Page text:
The Ultimate Guide to Mount Diablo

Mount DiabloAs you drive along Route 680 in Contra Costa County, a solitary mountain dominates the horizon. It could almost be mistaken for a volcano. Sacred to the Miwok Indians who once lived here, this geologic show-stopper called Mount Diablo is many things to many people – a wilderness playground, a temple of solitude, a subject for artistic expression. For all who live within its shadow, it’s an everyday reminder of nature’s beauty and endurance. Continue reading


A Visit to Santa Cruz Island of the Channel Islands National Park

As the largest of the Channel Islands off the coast of Southern California, Santa Cruz is the perfect destination for those who want to combine kayaking and hiking for a day (or two) of adventure surrounded by pristine, natural beauty. Continue reading

Nevada City: Weekend Getaway in Gold Country

Nevada CityNevada City is one of those “I can’t believe I’ve lived in Northern California for almost 20 years and haven’t been here yet” places. After passing by the Nevada City/Rte. 49 exit off I-80 countless times on trips to Lake Tahoe, my husband and I finally made the turn off to check out the historic gold mining town that is fast becoming a popular spot for San Francisco Bay Area transplants. Continue reading

The Elephant Seals of Año Nuevo: A Conservation Success Story and Unique Wildlife Encounter in Northern California

IMG_9383In the early 1920s, elephant seals numbered in only the double digits after being hunted to the brink of extinction for their blubber that was used to make oil. Today, the elephant seal is a conservation success story. Continue reading

Weekend in Wine Country


The vineyards in late fall take on warm golden hues.

Even though Napa Valley may be only an hour away from our home, my husband and I have never been ones to take it for granted. It’s pretty awesome to have a gazillion wineries practically in your backyard, so we try to get there a couple of times a year to try out different seasons,  spots, and activities (Yes, there’s more to do other than wine tasting!)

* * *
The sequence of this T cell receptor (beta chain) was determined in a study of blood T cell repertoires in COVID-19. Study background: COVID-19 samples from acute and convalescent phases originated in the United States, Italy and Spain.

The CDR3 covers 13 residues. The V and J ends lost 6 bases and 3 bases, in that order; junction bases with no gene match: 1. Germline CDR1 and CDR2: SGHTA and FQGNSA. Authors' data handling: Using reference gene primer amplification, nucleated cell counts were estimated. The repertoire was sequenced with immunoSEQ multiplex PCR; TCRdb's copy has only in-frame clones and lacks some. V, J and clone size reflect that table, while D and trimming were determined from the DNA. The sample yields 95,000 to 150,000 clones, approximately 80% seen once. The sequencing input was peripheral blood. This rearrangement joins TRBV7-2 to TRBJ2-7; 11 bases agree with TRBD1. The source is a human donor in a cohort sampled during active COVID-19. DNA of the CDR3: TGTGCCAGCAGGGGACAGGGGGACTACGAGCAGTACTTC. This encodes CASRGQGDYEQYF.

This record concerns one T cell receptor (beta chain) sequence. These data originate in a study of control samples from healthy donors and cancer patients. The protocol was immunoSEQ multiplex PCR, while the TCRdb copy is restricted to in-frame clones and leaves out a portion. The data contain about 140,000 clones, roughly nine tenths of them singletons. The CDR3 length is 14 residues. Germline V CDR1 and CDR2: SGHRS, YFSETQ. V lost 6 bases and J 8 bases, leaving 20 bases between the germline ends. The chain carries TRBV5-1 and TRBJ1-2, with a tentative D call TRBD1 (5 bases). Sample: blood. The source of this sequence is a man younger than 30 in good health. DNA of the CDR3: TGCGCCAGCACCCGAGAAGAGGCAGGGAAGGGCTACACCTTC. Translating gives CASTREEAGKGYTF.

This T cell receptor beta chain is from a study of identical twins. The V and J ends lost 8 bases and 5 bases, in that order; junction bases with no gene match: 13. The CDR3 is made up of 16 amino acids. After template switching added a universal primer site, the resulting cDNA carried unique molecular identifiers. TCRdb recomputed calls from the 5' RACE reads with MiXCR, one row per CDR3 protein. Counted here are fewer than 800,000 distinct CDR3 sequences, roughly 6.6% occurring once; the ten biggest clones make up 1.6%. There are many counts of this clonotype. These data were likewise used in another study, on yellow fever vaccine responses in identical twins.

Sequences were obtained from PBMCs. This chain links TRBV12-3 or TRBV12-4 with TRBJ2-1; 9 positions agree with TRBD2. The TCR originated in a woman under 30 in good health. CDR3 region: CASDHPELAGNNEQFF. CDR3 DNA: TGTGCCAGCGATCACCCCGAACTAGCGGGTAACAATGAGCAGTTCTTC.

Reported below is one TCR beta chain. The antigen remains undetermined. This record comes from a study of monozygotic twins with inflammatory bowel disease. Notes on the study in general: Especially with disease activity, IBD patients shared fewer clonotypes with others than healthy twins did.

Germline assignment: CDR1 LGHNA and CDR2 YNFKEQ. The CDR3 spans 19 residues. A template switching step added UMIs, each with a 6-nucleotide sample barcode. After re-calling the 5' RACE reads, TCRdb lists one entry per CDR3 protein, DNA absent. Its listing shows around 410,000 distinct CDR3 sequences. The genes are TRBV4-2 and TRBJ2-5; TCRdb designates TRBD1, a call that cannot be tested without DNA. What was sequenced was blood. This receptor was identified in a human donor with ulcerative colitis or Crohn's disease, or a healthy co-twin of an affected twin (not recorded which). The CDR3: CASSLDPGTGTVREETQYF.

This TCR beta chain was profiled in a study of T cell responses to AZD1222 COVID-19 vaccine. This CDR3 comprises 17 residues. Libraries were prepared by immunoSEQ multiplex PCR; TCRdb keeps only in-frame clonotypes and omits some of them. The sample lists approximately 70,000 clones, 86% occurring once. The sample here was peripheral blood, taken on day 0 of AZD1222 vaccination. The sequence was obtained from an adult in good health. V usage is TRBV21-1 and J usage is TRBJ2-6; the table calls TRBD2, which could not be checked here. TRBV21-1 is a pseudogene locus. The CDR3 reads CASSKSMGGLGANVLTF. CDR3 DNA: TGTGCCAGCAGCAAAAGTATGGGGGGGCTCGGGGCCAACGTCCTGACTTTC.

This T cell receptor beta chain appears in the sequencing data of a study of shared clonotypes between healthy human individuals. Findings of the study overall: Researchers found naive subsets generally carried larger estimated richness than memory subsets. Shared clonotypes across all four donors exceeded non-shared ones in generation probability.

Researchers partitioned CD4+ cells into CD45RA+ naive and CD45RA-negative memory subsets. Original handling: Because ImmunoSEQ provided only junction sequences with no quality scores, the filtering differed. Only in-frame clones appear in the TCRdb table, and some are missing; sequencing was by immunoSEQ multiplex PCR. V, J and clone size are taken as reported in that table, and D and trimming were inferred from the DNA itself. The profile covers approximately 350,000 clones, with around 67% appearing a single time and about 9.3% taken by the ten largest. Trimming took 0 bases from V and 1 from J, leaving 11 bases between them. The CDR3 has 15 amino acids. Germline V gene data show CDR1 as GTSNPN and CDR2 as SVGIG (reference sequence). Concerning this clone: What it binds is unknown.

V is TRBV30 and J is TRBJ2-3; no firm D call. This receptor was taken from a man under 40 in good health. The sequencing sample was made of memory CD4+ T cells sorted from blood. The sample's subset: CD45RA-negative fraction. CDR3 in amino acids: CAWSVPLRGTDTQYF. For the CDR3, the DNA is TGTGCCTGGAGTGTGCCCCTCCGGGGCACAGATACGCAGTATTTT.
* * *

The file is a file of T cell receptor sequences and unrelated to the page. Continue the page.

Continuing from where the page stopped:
The sun starts to set over the Napa vineyards.

A couple of weekends ago we stayed for a night at the Westin Verasa in the town of Napa. That’s right, the actual town of Napa. Usually when people say they’re going to Napa, they mean the region and zip right past the county’s principal city of almost 80,000. We, in fact, had never been to Napa proper ourselves until now, and I’d say it’s worth a stop, with an impressive selection of restaurants, tasting rooms, and shops. It’s a convenient base for exploring the rest of the valley, and since it’s at the southern end of wine country, it’s a shorter drive from San Francisco and the Bay Area.

One of the advantages of being so close to Napa (and Sonoma for that matter) is that we can pretty much go whenever we want and  take advantage of “off-season” deals. Our wine country escape was the Sunday before Thanksgiving. Not surprisingly, it was quiet, and as Starwood members, we found ourselves at the relatively new Westin Verasa just a few minutes from downtown along the river.

Normally when we go to wine country, I like to stay in more intimate, B&B-type accommodations, so when my husband booked this, I was a bit reluctant. But what a treat it was — a wonderful romantic getaway for two, though with a pool, hot tub, and bocce ball court, it would have been fun with the kids as well, especially since we were upgraded to a suite with a full kitchen and spacious dining and living areas. Oh, and it’s pet friendly, so four-legged guests are more than welcome.


What a great kitchen in our suite at the Westin Verasa . . . we could have stayed for weeks!